DCNS Successfully Trials KD Tunku Abdul Rahman, First Scorpene Submarine for Royal Malaysian Navy
Following 90 days of Lorient-based trials, KD Tunku Abdul Rahman, the first DCNS-designed Scorpene submarine for the Royal Malaysian Navy, has now returned to Cherbourg for a post-trials refit.
The shipbuilder’s trials were held in the deep waters of the Bay of Biscay. Some 420 hours of underwater trials demonstrated the boat’s speed, dive endurance, manoeuvrability and stealth in addition to testing its combat system (including sonars and torpedo launch tubes) and safety and rescue systems.
Between now and late September, a DCNS team of 50 in Cherbourg will refit KD Tunku Abdul Rahman and prepare it for final acceptance trials, the last pre-delivery milestone.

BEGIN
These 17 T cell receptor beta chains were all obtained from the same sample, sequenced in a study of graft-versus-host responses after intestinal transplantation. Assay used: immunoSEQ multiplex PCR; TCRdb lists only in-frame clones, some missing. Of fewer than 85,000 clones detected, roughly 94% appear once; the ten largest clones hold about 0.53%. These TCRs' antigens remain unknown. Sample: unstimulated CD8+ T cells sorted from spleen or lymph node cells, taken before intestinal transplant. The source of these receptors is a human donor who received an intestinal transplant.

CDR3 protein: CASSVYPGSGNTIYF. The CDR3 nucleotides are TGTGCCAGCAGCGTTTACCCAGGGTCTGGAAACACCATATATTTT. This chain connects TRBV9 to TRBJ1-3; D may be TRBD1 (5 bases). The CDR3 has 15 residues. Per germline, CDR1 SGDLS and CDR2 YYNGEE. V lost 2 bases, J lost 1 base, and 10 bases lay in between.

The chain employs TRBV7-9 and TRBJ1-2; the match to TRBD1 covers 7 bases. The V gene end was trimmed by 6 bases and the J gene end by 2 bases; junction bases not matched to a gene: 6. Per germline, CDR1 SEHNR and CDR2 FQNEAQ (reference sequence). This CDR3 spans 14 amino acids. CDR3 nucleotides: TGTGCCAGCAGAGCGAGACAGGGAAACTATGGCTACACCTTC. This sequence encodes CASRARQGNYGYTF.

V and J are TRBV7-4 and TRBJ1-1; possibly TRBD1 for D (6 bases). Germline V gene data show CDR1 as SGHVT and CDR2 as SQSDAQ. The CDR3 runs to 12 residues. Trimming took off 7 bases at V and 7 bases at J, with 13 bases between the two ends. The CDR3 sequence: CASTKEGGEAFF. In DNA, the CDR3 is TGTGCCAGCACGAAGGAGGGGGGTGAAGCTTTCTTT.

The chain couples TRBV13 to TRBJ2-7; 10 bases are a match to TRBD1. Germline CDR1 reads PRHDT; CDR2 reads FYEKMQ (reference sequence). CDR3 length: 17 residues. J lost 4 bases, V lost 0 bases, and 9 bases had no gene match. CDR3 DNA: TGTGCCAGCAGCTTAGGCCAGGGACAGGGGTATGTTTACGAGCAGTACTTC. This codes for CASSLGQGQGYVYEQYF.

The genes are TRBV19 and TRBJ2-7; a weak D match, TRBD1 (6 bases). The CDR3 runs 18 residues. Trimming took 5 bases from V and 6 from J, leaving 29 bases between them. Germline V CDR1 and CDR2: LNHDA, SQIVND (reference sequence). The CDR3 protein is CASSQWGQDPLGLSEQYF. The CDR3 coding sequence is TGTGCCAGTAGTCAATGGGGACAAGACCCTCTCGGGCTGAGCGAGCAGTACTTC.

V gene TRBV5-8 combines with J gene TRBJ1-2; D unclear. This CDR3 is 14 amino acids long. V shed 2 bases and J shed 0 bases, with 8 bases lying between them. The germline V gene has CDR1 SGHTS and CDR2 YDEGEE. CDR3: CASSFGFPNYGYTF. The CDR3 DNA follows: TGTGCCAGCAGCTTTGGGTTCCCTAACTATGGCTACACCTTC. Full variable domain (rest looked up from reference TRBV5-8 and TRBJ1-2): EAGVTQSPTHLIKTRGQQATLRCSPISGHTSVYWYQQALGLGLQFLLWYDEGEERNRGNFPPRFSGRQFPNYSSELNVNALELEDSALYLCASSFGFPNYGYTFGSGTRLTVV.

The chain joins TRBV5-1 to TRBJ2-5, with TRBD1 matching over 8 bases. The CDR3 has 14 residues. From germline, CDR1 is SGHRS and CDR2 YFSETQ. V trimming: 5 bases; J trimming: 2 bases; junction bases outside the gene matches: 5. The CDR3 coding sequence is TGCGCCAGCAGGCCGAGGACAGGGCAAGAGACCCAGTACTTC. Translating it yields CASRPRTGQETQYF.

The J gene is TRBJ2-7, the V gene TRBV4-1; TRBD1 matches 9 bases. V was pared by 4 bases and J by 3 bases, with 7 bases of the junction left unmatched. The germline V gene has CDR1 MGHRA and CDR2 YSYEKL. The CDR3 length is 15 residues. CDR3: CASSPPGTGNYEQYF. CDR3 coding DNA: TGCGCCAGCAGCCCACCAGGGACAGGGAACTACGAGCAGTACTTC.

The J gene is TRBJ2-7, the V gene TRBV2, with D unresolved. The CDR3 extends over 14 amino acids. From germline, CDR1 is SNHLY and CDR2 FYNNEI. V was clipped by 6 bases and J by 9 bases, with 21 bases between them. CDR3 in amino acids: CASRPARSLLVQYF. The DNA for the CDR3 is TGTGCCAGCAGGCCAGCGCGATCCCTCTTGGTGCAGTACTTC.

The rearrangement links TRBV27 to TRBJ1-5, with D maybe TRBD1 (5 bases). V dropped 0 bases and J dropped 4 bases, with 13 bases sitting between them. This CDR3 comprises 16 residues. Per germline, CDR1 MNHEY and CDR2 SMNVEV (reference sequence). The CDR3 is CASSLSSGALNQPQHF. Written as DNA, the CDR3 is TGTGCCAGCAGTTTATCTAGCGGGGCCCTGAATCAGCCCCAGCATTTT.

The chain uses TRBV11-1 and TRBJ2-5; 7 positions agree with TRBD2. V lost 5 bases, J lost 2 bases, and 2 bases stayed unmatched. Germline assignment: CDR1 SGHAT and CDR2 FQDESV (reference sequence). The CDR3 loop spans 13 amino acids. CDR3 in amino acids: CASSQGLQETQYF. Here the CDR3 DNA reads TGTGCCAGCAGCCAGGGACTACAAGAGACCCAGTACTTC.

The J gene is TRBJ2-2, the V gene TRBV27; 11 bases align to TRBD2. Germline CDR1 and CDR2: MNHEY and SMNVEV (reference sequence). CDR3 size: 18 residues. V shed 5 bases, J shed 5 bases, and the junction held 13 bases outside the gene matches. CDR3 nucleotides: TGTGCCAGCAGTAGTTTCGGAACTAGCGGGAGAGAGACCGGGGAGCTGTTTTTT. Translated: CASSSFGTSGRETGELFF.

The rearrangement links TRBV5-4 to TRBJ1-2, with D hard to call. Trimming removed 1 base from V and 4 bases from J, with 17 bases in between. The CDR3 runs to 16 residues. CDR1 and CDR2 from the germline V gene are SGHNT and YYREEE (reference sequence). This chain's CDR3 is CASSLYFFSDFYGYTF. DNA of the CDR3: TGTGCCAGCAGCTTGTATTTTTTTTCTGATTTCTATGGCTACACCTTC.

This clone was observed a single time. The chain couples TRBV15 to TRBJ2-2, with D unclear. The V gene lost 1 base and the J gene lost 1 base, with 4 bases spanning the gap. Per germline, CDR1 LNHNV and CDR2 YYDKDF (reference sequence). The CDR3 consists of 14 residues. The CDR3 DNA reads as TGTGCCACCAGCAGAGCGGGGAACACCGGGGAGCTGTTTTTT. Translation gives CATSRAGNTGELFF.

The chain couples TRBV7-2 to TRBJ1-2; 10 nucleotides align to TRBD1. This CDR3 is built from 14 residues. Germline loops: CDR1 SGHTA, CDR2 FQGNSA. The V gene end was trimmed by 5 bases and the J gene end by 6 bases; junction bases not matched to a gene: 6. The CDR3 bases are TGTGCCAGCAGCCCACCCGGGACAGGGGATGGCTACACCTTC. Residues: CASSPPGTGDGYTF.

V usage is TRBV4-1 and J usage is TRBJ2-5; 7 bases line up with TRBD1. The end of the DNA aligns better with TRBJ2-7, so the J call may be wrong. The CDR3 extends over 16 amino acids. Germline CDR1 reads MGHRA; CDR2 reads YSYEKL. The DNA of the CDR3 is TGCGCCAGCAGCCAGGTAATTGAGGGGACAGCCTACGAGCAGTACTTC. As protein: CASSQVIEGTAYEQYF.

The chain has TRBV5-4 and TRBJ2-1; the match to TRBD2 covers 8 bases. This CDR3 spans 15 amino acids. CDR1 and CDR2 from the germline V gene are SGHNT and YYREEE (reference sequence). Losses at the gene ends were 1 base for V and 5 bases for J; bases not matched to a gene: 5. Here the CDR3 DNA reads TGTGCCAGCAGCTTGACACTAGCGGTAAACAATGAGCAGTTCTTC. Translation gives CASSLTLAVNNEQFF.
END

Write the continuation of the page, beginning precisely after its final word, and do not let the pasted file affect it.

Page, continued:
The Malaysian government signed a contract with DCNS and Spanish naval shipbuilder Izar (now Navantia) in June 2002 for two Scorpene submarines and associated logistics and training. KD Tunku Abdul Rahman is scheduled for delivery in early 2009 and the second boat a few months later.
The Scorpene was designed by DCNS and developed jointly by DCNS and Navantia. Each boat is built partly in France and partly in Spain according to the same industrial process. The design features a range of advanced technologies — particularly in hydrodynamics, acoustic discretion and automation — drawing on innovations developed for other programmes. The modular Scorpene design can be readily tailored to each client navy’s specific mission profiles and requirements.